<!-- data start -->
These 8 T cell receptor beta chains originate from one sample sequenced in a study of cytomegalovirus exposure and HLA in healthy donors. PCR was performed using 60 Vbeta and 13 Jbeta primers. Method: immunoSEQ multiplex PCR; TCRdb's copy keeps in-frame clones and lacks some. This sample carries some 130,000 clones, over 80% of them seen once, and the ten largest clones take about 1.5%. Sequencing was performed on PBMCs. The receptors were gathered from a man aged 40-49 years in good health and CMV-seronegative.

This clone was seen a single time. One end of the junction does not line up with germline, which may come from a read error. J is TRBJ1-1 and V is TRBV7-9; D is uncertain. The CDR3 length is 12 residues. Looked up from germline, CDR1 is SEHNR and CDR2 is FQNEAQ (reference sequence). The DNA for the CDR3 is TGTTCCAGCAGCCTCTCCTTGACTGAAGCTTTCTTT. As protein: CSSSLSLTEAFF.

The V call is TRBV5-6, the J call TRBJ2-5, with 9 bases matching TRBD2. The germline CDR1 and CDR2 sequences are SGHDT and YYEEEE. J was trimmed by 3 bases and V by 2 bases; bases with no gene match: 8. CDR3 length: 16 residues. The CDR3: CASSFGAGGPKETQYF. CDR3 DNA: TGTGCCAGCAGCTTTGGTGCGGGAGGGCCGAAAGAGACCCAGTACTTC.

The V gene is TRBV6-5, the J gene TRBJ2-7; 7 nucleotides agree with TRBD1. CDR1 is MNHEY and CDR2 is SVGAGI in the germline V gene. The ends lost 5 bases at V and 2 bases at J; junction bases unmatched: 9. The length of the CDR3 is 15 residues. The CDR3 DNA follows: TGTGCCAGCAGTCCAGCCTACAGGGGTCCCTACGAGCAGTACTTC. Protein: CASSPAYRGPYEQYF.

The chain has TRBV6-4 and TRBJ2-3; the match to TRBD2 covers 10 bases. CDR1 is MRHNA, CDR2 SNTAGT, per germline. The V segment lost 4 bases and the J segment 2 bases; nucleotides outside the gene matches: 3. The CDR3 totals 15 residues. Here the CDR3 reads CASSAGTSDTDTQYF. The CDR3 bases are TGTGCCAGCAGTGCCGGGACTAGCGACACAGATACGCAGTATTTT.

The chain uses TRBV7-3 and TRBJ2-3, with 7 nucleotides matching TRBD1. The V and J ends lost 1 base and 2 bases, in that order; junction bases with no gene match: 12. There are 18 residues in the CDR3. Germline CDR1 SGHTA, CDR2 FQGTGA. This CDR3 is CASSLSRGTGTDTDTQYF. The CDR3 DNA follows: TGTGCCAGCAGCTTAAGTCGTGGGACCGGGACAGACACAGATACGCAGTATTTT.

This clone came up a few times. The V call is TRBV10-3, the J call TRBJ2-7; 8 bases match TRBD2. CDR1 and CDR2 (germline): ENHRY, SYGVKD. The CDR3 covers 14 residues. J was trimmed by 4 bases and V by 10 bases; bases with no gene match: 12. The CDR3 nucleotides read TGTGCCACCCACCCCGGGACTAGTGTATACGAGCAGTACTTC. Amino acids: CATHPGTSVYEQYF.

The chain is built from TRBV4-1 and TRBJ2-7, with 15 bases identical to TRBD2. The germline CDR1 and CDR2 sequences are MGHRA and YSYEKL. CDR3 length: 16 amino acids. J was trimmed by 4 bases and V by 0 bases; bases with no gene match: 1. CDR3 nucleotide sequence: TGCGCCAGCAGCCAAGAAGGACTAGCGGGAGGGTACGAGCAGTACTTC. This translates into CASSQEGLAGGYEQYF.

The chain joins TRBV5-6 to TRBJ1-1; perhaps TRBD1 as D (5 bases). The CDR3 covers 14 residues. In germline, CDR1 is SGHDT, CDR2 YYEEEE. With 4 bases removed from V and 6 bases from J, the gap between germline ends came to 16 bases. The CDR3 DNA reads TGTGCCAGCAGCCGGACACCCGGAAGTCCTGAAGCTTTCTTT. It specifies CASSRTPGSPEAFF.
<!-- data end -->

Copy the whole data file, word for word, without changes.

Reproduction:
These 8 T cell receptor beta chains originate from one sample sequenced in a study of cytomegalovirus exposure and HLA in healthy donors. PCR was performed using 60 Vbeta and 13 Jbeta primers. Method: immunoSEQ multiplex PCR; TCRdb's copy keeps in-frame clones and lacks some. This sample carries some 130,000 clones, over 80% of them seen once, and the ten largest clones take about 1.5%. Sequencing was performed on PBMCs. The receptors were gathered from a man aged 40-49 years in good health and CMV-seronegative.

This clone was seen a single time. One end of the junction does not line up with germline, which may come from a read error. J is TRBJ1-1 and V is TRBV7-9; D is uncertain. The CDR3 length is 12 residues. Looked up from germline, CDR1 is SEHNR and CDR2 is FQNEAQ (reference sequence). The DNA for the CDR3 is TGTTCCAGCAGCCTCTCCTTGACTGAAGCTTTCTTT. As protein: CSSSLSLTEAFF.

The V call is TRBV5-6, the J call TRBJ2-5, with 9 bases matching TRBD2. The germline CDR1 and CDR2 sequences are SGHDT and YYEEEE. J was trimmed by 3 bases and V by 2 bases; bases with no gene match: 8. CDR3 length: 16 residues. The CDR3: CASSFGAGGPKETQYF. CDR3 DNA: TGTGCCAGCAGCTTTGGTGCGGGAGGGCCGAAAGAGACCCAGTACTTC.

The V gene is TRBV6-5, the J gene TRBJ2-7; 7 nucleotides agree with TRBD1. CDR1 is MNHEY and CDR2 is SVGAGI in the germline V gene. The ends lost 5 bases at V and 2 bases at J; junction bases unmatched: 9. The length of the CDR3 is 15 residues. The CDR3 DNA follows: TGTGCCAGCAGTCCAGCCTACAGGGGTCCCTACGAGCAGTACTTC. Protein: CASSPAYRGPYEQYF.

The chain has TRBV6-4 and TRBJ2-3; the match to TRBD2 covers 10 bases. CDR1 is MRHNA, CDR2 SNTAGT, per germline. The V segment lost 4 bases and the J segment 2 bases; nucleotides outside the gene matches: 3. The CDR3 totals 15 residues. Here the CDR3 reads CASSAGTSDTDTQYF. The CDR3 bases are TGTGCCAGCAGTGCCGGGACTAGCGACACAGATACGCAGTATTTT.

The chain uses TRBV7-3 and TRBJ2-3, with 7 nucleotides matching TRBD1. The V and J ends lost 1 base and 2 bases, in that order; junction bases with no gene match: 12. There are 18 residues in the CDR3. Germline CDR1 SGHTA, CDR2 FQGTGA. This CDR3 is CASSLSRGTGTDTDTQYF. The CDR3 DNA follows: TGTGCCAGCAGCTTAAGTCGTGGGACCGGGACAGACACAGATACGCAGTATTTT.

This clone came up a few times. The V call is TRBV10-3, the J call TRBJ2-7; 8 bases match TRBD2. CDR1 and CDR2 (germline): ENHRY, SYGVKD. The CDR3 covers 14 residues. J was trimmed by 4 bases and V by 10 bases; bases with no gene match: 12. The CDR3 nucleotides read TGTGCCACCCACCCCGGGACTAGTGTATACGAGCAGTACTTC. Amino acids: CATHPGTSVYEQYF.

The chain is built from TRBV4-1 and TRBJ2-7, with 15 bases identical to TRBD2. The germline CDR1 and CDR2 sequences are MGHRA and YSYEKL. CDR3 length: 16 amino acids. J was trimmed by 4 bases and V by 0 bases; bases with no gene match: 1. CDR3 nucleotide sequence: TGCGCCAGCAGCCAAGAAGGACTAGCGGGAGGGTACGAGCAGTACTTC. This translates into CASSQEGLAGGYEQYF.

The chain joins TRBV5-6 to TRBJ1-1; perhaps TRBD1 as D (5 bases). The CDR3 covers 14 residues. In germline, CDR1 is SGHDT, CDR2 YYEEEE. With 4 bases removed from V and 6 bases from J, the gap between germline ends came to 16 bases. The CDR3 DNA reads TGTGCCAGCAGCCGGACACCCGGAAGTCCTGAAGCTTTCTTT. It specifies CASSRTPGSPEAFF.